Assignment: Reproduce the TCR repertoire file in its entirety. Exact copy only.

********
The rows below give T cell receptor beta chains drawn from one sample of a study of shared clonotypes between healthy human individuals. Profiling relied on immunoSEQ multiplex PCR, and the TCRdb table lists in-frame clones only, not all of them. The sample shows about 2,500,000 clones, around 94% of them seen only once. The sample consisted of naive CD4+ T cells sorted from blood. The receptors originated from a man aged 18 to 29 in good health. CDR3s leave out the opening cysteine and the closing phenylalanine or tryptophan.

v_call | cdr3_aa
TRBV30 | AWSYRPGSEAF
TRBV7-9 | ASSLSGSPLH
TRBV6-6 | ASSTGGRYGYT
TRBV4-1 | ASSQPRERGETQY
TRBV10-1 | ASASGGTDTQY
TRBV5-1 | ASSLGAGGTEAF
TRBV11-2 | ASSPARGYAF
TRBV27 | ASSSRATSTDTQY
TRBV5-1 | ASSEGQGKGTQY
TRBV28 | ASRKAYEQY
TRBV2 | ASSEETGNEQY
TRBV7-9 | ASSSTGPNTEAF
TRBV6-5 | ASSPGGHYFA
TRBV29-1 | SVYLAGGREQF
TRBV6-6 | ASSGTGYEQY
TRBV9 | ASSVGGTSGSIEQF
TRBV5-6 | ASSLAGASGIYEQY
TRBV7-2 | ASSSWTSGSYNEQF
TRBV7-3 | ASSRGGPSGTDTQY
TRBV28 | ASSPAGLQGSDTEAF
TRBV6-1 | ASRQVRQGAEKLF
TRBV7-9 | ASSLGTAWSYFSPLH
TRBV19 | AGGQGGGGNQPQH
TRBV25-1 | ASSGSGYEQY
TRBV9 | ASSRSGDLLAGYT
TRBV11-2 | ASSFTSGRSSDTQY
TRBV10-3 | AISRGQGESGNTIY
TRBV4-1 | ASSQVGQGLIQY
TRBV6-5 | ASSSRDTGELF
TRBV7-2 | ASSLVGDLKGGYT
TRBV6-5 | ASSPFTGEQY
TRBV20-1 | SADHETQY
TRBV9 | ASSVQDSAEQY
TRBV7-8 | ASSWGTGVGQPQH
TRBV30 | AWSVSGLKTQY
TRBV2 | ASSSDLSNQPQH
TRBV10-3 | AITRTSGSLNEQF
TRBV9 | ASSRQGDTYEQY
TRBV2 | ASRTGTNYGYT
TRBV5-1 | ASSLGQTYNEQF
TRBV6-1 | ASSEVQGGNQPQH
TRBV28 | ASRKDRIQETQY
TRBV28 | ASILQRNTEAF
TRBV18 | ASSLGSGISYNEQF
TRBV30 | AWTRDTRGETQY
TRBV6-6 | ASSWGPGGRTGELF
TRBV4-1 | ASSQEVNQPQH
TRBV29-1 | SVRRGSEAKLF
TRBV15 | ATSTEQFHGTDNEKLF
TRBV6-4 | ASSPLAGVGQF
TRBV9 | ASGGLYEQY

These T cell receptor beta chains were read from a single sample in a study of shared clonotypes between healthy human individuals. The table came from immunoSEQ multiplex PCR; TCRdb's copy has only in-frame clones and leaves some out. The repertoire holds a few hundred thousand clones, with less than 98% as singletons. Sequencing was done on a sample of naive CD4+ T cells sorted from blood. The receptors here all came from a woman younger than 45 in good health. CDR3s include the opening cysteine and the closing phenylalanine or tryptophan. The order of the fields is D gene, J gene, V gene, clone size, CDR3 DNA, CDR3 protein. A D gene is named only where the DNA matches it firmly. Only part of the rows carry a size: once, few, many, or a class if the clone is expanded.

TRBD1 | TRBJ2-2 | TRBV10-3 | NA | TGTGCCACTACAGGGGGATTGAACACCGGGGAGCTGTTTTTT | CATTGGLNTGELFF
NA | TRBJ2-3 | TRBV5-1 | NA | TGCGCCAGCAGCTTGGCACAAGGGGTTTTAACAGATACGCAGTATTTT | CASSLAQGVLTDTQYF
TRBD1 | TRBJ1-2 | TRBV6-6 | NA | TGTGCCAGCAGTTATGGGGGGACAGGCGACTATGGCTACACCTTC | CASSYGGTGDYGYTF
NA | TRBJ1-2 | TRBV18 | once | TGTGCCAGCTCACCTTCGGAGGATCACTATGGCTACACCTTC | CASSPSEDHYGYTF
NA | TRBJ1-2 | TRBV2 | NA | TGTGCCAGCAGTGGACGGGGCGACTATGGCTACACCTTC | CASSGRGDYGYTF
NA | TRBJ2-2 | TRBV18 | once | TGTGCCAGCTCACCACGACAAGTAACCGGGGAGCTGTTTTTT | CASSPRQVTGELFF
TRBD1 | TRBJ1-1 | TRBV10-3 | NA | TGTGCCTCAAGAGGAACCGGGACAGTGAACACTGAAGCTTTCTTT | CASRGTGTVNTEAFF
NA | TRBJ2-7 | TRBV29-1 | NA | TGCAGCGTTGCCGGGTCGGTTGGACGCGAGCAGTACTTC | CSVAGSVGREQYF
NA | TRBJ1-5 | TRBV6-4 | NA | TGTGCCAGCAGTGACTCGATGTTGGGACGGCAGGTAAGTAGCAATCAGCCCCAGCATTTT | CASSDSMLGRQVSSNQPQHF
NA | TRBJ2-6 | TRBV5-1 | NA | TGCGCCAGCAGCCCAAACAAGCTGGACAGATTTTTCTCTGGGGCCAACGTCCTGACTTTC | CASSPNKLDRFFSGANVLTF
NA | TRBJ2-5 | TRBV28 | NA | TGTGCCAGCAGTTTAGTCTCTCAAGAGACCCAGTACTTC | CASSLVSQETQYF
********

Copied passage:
The rows below give T cell receptor beta chains drawn from one sample of a study of shared clonotypes between healthy human individuals. Profiling relied on immunoSEQ multiplex PCR, and the TCRdb table lists in-frame clones only, not all of them. The sample shows about 2,500,000 clones, around 94% of them seen only once. The sample consisted of naive CD4+ T cells sorted from blood. The receptors originated from a man aged 18 to 29 in good health. CDR3s leave out the opening cysteine and the closing phenylalanine or tryptophan.

v_call | cdr3_aa
TRBV30 | AWSYRPGSEAF
TRBV7-9 | ASSLSGSPLH
TRBV6-6 | ASSTGGRYGYT
TRBV4-1 | ASSQPRERGETQY
TRBV10-1 | ASASGGTDTQY
TRBV5-1 | ASSLGAGGTEAF
TRBV11-2 | ASSPARGYAF
TRBV27 | ASSSRATSTDTQY
TRBV5-1 | ASSEGQGKGTQY
TRBV28 | ASRKAYEQY
TRBV2 | ASSEETGNEQY
TRBV7-9 | ASSSTGPNTEAF
TRBV6-5 | ASSPGGHYFA
TRBV29-1 | SVYLAGGREQF
TRBV6-6 | ASSGTGYEQY
TRBV9 | ASSVGGTSGSIEQF
TRBV5-6 | ASSLAGASGIYEQY
TRBV7-2 | ASSSWTSGSYNEQF
TRBV7-3 | ASSRGGPSGTDTQY
TRBV28 | ASSPAGLQGSDTEAF
TRBV6-1 | ASRQVRQGAEKLF
TRBV7-9 | ASSLGTAWSYFSPLH
TRBV19 | AGGQGGGGNQPQH
TRBV25-1 | ASSGSGYEQY
TRBV9 | ASSRSGDLLAGYT
TRBV11-2 | ASSFTSGRSSDTQY
TRBV10-3 | AISRGQGESGNTIY
TRBV4-1 | ASSQVGQGLIQY
TRBV6-5 | ASSSRDTGELF
TRBV7-2 | ASSLVGDLKGGYT
TRBV6-5 | ASSPFTGEQY
TRBV20-1 | SADHETQY
TRBV9 | ASSVQDSAEQY
TRBV7-8 | ASSWGTGVGQPQH
TRBV30 | AWSVSGLKTQY
TRBV2 | ASSSDLSNQPQH
TRBV10-3 | AITRTSGSLNEQF
TRBV9 | ASSRQGDTYEQY
TRBV2 | ASRTGTNYGYT
TRBV5-1 | ASSLGQTYNEQF
TRBV6-1 | ASSEVQGGNQPQH
TRBV28 | ASRKDRIQETQY
TRBV28 | ASILQRNTEAF
TRBV18 | ASSLGSGISYNEQF
TRBV30 | AWTRDTRGETQY
TRBV6-6 | ASSWGPGGRTGELF
TRBV4-1 | ASSQEVNQPQH
TRBV29-1 | SVRRGSEAKLF
TRBV15 | ATSTEQFHGTDNEKLF
TRBV6-4 | ASSPLAGVGQF
TRBV9 | ASGGLYEQY

These T cell receptor beta chains were read from a single sample in a study of shared clonotypes between healthy human individuals. The table came from immunoSEQ multiplex PCR; TCRdb's copy has only in-frame clones and leaves some out. The repertoire holds a few hundred thousand clones, with less than 98% as singletons. Sequencing was done on a sample of naive CD4+ T cells sorted from blood. The receptors here all came from a woman younger than 45 in good health. CDR3s include the opening cysteine and the closing phenylalanine or tryptophan. The order of the fields is D gene, J gene, V gene, clone size, CDR3 DNA, CDR3 protein. A D gene is named only where the DNA matches it firmly. Only part of the rows carry a size: once, few, many, or a class if the clone is expanded.

TRBD1 | TRBJ2-2 | TRBV10-3 | NA | TGTGCCACTACAGGGGGATTGAACACCGGGGAGCTGTTTTTT | CATTGGLNTGELFF
NA | TRBJ2-3 | TRBV5-1 | NA | TGCGCCAGCAGCTTGGCACAAGGGGTTTTAACAGATACGCAGTATTTT | CASSLAQGVLTDTQYF
TRBD1 | TRBJ1-2 | TRBV6-6 | NA | TGTGCCAGCAGTTATGGGGGGACAGGCGACTATGGCTACACCTTC | CASSYGGTGDYGYTF
NA | TRBJ1-2 | TRBV18 | once | TGTGCCAGCTCACCTTCGGAGGATCACTATGGCTACACCTTC | CASSPSEDHYGYTF
NA | TRBJ1-2 | TRBV2 | NA | TGTGCCAGCAGTGGACGGGGCGACTATGGCTACACCTTC | CASSGRGDYGYTF
NA | TRBJ2-2 | TRBV18 | once | TGTGCCAGCTCACCACGACAAGTAACCGGGGAGCTGTTTTTT | CASSPRQVTGELFF
TRBD1 | TRBJ1-1 | TRBV10-3 | NA | TGTGCCTCAAGAGGAACCGGGACAGTGAACACTGAAGCTTTCTTT | CASRGTGTVNTEAFF
NA | TRBJ2-7 | TRBV29-1 | NA | TGCAGCGTTGCCGGGTCGGTTGGACGCGAGCAGTACTTC | CSVAGSVGREQYF
NA | TRBJ1-5 | TRBV6-4 | NA | TGTGCCAGCAGTGACTCGATGTTGGGACGGCAGGTAAGTAGCAATCAGCCCCAGCATTTT | CASSDSMLGRQVSSNQPQHF
NA | TRBJ2-6 | TRBV5-1 | NA | TGCGCCAGCAGCCCAAACAAGCTGGACAGATTTTTCTCTGGGGCCAACGTCCTGACTTTC | CASSPNKLDRFFSGANVLTF
NA | TRBJ2-5 | TRBV28 | NA | TGTGCCAGCAGTTTAGTCTCTCAAGAGACCCAGTACTTC | CASSLVSQETQYF